God showed up in a whirlwind to meet with Job
The finger pointing at Job continued chapter after chapter. Finally, God showed up in a whirlwind. How did God explain Himself to Job? How did God solve the puzzle of pain? Would God pull back the curtain of eternity and let Job see into the wings? No. God came down to Job to give him what he asked for – an audience with his Creator. God began by not answering, but asking questions. For two chapters God asked Job questions about how the Earth was made, where light comes from, and how the animals got their instincts. God bombarded Job with questions designed to humble him and remind him that he didn‟t know as much as he thought. Job covered his mouth and fell to his feet. Job had seen God and realized that he had been presumptuous to think that he knew all the facts. He realized, “Who am I to correct God?” Job realized that God really is wise, powerful, and all-knowing. Job saw the extent of God‟s love for creation. God reminded Job that He sees the deer giving birth, the cloud that rains on unseen land, and the silly ostrich running across the plain. While God never answered Job's questions directly, God revealed that He can be trusted during tragedy. God confirmed that karma is wrong. God reminded Job that He was steadfast and loved him dearly.
Job's friends felt justified. They thought they were right: Job was arrogantly trying to boss God around. God rebuked them for their poor theology, which was inappropriately placed into Job's life. God confirmed that Job was right. In the mysteries of this broken world, sometimes bad things happen to “good” people. In this sliver of time we live in now, good things even happen to bad people occasionally. God reminded them that He will set all things right. He will judge the evil doer and He will reward the good. God was not happy with Job's friends. God humbled these "experts" by telling them they can only find forgiveness if Job, the righteous man, prayed for them. Job's humility and forgiving attitude was on display again as he forgave his friends, prayed for their forgiveness, and suggested they cling to God in adversity themselves. God honored Job's clinging by restoring his fortune and health, and blessed him with more children. Job showed us that evil and pain are complicated, but the only way to push through the pain is by clinging to the source of hope.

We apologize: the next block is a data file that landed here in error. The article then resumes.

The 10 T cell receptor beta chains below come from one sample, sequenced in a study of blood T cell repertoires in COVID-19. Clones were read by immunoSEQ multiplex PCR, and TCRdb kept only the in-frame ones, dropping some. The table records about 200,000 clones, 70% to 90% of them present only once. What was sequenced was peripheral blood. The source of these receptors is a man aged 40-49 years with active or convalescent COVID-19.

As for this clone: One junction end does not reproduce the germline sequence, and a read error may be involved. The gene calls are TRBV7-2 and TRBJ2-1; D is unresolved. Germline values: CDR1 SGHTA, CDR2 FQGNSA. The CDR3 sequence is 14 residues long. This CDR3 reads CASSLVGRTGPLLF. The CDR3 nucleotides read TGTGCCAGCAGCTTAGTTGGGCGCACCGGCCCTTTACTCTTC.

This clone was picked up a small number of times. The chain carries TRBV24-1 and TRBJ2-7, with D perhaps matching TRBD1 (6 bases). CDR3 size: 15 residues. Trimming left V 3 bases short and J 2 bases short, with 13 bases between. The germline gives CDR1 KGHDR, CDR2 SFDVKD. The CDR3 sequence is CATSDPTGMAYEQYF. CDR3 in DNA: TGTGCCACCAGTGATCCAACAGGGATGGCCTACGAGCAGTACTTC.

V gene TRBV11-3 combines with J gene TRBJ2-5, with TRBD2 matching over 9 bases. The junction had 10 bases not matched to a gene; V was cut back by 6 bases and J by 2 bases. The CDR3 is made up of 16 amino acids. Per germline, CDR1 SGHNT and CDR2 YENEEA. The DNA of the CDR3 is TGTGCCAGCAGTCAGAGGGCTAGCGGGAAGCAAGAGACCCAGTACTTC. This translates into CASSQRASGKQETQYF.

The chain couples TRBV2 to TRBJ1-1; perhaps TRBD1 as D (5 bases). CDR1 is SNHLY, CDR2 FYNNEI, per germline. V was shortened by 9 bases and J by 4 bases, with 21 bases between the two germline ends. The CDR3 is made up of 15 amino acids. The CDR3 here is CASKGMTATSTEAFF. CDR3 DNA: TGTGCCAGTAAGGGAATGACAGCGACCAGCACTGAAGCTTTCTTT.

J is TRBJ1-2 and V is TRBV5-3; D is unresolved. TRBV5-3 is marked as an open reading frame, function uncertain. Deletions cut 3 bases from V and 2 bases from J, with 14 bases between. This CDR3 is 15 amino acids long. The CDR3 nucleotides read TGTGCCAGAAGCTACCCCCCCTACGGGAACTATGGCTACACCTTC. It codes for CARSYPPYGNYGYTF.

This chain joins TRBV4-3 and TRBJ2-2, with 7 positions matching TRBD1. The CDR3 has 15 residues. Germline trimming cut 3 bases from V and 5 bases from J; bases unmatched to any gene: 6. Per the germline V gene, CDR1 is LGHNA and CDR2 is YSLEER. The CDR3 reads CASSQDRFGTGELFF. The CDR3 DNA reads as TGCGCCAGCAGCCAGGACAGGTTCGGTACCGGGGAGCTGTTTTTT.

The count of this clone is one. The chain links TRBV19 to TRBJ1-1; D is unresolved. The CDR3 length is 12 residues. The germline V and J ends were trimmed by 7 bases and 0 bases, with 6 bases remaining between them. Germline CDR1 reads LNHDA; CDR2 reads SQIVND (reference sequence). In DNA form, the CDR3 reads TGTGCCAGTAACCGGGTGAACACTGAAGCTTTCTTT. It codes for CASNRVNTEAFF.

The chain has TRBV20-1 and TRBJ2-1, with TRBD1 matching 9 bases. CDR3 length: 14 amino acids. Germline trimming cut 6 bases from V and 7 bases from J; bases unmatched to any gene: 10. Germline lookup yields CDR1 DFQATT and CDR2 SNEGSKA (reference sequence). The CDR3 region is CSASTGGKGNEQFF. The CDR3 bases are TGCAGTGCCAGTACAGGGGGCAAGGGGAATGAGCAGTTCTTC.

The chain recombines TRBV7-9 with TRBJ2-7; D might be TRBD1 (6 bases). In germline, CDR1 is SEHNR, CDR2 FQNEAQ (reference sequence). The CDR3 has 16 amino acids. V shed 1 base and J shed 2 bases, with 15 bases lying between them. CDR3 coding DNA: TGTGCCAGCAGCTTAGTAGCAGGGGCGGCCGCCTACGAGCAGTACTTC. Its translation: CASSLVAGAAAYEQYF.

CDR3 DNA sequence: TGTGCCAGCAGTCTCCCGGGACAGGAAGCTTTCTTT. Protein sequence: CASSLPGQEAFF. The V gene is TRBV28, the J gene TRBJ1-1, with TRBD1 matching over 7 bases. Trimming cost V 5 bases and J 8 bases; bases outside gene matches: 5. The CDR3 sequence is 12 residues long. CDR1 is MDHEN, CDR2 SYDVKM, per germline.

The message of the Bible offers the only satisfying answer to the problem of evil and suffering. All the other philosophies and religions of the world can be boiled down to four phrases: Not Really, Not Ever, Not Again, and Not Yet. When you ask the Buddha for a solution to suffering, he would tell you that suffering is “not really” happening. Buddha said that this world is a dream and an illusion. Atheism, which critiques the problem of pain as a reason to abandon the Bible‟s claims, offers a very unsatisfying answer to the problem of suffering. Atheism says that evil will “not ever” be fixed. According to this view, the world has always had suffering and will always have injustice. Hinduism has an answer to the problem of evil. It says suffering will be fixed through a reoccurring cycle of reincarnation whereby mankind is punished through karma over billions of years. The universe punishes evil with suffering through karma until evil is beat out of each individual. You might call this view, “Not again” because evil is slowly destroyed again and again through reincarnation.
Christianity offers a radically different view from these three. The Bible teaches that God will deal with evil, just “Not Yet.” God sees the pain in this world. He counts the tears. He promises that He will reset everything correctly. Just not yet. While it‟s frustrating to live in the “not yet,” there can be real hope that justice will prevail. There is real confidence that evil will not get away with it. There is great comfort in knowing God sees and rewards unnoticed acts of goodness.